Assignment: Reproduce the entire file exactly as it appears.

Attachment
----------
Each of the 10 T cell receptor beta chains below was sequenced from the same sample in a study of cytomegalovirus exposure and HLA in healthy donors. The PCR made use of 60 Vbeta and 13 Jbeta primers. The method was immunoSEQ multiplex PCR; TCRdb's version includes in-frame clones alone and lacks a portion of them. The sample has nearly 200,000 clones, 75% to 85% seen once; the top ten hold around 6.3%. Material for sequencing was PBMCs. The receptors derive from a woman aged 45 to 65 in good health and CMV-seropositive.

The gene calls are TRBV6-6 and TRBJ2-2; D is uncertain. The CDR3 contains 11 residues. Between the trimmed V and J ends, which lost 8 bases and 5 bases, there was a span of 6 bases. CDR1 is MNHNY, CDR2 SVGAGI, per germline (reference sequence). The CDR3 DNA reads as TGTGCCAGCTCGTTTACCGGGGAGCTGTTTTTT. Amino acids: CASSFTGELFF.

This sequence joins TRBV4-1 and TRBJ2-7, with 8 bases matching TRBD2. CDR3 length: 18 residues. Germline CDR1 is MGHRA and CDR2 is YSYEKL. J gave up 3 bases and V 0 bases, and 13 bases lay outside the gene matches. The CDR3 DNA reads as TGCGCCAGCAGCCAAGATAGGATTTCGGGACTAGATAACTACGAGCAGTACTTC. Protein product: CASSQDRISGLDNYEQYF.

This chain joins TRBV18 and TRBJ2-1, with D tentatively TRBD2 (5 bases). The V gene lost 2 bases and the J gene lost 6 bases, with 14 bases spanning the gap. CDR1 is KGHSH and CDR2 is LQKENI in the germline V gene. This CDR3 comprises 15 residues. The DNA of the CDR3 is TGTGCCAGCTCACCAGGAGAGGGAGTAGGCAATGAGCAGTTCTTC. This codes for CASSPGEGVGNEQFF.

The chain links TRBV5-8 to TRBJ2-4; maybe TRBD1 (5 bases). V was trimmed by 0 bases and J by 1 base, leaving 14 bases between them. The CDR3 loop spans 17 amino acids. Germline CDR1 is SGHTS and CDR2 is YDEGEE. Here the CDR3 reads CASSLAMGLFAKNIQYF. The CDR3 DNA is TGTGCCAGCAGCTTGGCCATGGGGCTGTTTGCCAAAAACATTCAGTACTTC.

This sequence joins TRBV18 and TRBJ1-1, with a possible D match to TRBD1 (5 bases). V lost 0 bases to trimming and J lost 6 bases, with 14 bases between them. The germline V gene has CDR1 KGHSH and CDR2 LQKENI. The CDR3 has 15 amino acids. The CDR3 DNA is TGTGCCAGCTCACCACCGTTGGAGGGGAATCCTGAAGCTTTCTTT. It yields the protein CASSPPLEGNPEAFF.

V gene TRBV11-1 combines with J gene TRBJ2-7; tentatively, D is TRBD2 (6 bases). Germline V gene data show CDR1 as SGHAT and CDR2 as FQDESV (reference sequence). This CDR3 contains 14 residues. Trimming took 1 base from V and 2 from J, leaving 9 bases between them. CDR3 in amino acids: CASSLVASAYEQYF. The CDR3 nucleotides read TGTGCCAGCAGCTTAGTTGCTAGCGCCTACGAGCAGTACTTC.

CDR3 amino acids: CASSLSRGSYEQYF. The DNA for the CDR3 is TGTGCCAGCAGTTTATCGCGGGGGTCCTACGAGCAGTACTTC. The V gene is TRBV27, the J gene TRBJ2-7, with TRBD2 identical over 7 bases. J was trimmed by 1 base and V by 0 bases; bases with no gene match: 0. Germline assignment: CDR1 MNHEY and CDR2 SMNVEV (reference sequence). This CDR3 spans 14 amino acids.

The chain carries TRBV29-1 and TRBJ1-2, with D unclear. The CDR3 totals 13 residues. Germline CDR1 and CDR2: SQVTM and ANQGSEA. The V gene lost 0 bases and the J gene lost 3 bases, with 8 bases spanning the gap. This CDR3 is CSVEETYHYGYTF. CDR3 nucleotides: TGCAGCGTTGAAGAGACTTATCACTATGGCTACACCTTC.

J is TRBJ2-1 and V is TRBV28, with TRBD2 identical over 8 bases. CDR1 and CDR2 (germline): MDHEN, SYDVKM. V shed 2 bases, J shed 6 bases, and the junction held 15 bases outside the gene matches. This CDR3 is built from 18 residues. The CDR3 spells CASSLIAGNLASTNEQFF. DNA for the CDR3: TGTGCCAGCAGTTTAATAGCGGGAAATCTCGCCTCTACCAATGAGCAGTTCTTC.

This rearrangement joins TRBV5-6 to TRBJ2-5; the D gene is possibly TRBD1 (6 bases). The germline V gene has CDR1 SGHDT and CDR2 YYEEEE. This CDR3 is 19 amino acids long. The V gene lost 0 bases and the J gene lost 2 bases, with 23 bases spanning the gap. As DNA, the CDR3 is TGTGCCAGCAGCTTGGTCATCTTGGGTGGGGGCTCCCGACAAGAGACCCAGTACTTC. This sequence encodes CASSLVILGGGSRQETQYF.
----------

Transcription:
Each of the 10 T cell receptor beta chains below was sequenced from the same sample in a study of cytomegalovirus exposure and HLA in healthy donors. The PCR made use of 60 Vbeta and 13 Jbeta primers. The method was immunoSEQ multiplex PCR; TCRdb's version includes in-frame clones alone and lacks a portion of them. The sample has nearly 200,000 clones, 75% to 85% seen once; the top ten hold around 6.3%. Material for sequencing was PBMCs. The receptors derive from a woman aged 45 to 65 in good health and CMV-seropositive.

The gene calls are TRBV6-6 and TRBJ2-2; D is uncertain. The CDR3 contains 11 residues. Between the trimmed V and J ends, which lost 8 bases and 5 bases, there was a span of 6 bases. CDR1 is MNHNY, CDR2 SVGAGI, per germline (reference sequence). The CDR3 DNA reads as TGTGCCAGCTCGTTTACCGGGGAGCTGTTTTTT. Amino acids: CASSFTGELFF.

This sequence joins TRBV4-1 and TRBJ2-7, with 8 bases matching TRBD2. CDR3 length: 18 residues. Germline CDR1 is MGHRA and CDR2 is YSYEKL. J gave up 3 bases and V 0 bases, and 13 bases lay outside the gene matches. The CDR3 DNA reads as TGCGCCAGCAGCCAAGATAGGATTTCGGGACTAGATAACTACGAGCAGTACTTC. Protein product: CASSQDRISGLDNYEQYF.

This chain joins TRBV18 and TRBJ2-1, with D tentatively TRBD2 (5 bases). The V gene lost 2 bases and the J gene lost 6 bases, with 14 bases spanning the gap. CDR1 is KGHSH and CDR2 is LQKENI in the germline V gene. This CDR3 comprises 15 residues. The DNA of the CDR3 is TGTGCCAGCTCACCAGGAGAGGGAGTAGGCAATGAGCAGTTCTTC. This codes for CASSPGEGVGNEQFF.

The chain links TRBV5-8 to TRBJ2-4; maybe TRBD1 (5 bases). V was trimmed by 0 bases and J by 1 base, leaving 14 bases between them. The CDR3 loop spans 17 amino acids. Germline CDR1 is SGHTS and CDR2 is YDEGEE. Here the CDR3 reads CASSLAMGLFAKNIQYF. The CDR3 DNA is TGTGCCAGCAGCTTGGCCATGGGGCTGTTTGCCAAAAACATTCAGTACTTC.

This sequence joins TRBV18 and TRBJ1-1, with a possible D match to TRBD1 (5 bases). V lost 0 bases to trimming and J lost 6 bases, with 14 bases between them. The germline V gene has CDR1 KGHSH and CDR2 LQKENI. The CDR3 has 15 amino acids. The CDR3 DNA is TGTGCCAGCTCACCACCGTTGGAGGGGAATCCTGAAGCTTTCTTT. It yields the protein CASSPPLEGNPEAFF.

V gene TRBV11-1 combines with J gene TRBJ2-7; tentatively, D is TRBD2 (6 bases). Germline V gene data show CDR1 as SGHAT and CDR2 as FQDESV (reference sequence). This CDR3 contains 14 residues. Trimming took 1 base from V and 2 from J, leaving 9 bases between them. CDR3 in amino acids: CASSLVASAYEQYF. The CDR3 nucleotides read TGTGCCAGCAGCTTAGTTGCTAGCGCCTACGAGCAGTACTTC.

CDR3 amino acids: CASSLSRGSYEQYF. The DNA for the CDR3 is TGTGCCAGCAGTTTATCGCGGGGGTCCTACGAGCAGTACTTC. The V gene is TRBV27, the J gene TRBJ2-7, with TRBD2 identical over 7 bases. J was trimmed by 1 base and V by 0 bases; bases with no gene match: 0. Germline assignment: CDR1 MNHEY and CDR2 SMNVEV (reference sequence). This CDR3 spans 14 amino acids.

The chain carries TRBV29-1 and TRBJ1-2, with D unclear. The CDR3 totals 13 residues. Germline CDR1 and CDR2: SQVTM and ANQGSEA. The V gene lost 0 bases and the J gene lost 3 bases, with 8 bases spanning the gap. This CDR3 is CSVEETYHYGYTF. CDR3 nucleotides: TGCAGCGTTGAAGAGACTTATCACTATGGCTACACCTTC.

J is TRBJ2-1 and V is TRBV28, with TRBD2 identical over 8 bases. CDR1 and CDR2 (germline): MDHEN, SYDVKM. V shed 2 bases, J shed 6 bases, and the junction held 15 bases outside the gene matches. This CDR3 is built from 18 residues. The CDR3 spells CASSLIAGNLASTNEQFF. DNA for the CDR3: TGTGCCAGCAGTTTAATAGCGGGAAATCTCGCCTCTACCAATGAGCAGTTCTTC.

This rearrangement joins TRBV5-6 to TRBJ2-5; the D gene is possibly TRBD1 (6 bases). The germline V gene has CDR1 SGHDT and CDR2 YYEEEE. This CDR3 is 19 amino acids long. The V gene lost 0 bases and the J gene lost 2 bases, with 23 bases spanning the gap. As DNA, the CDR3 is TGTGCCAGCAGCTTGGTCATCTTGGGTGGGGGCTCCCGACAAGAGACCCAGTACTTC. This sequence encodes CASSLVILGGGSRQETQYF.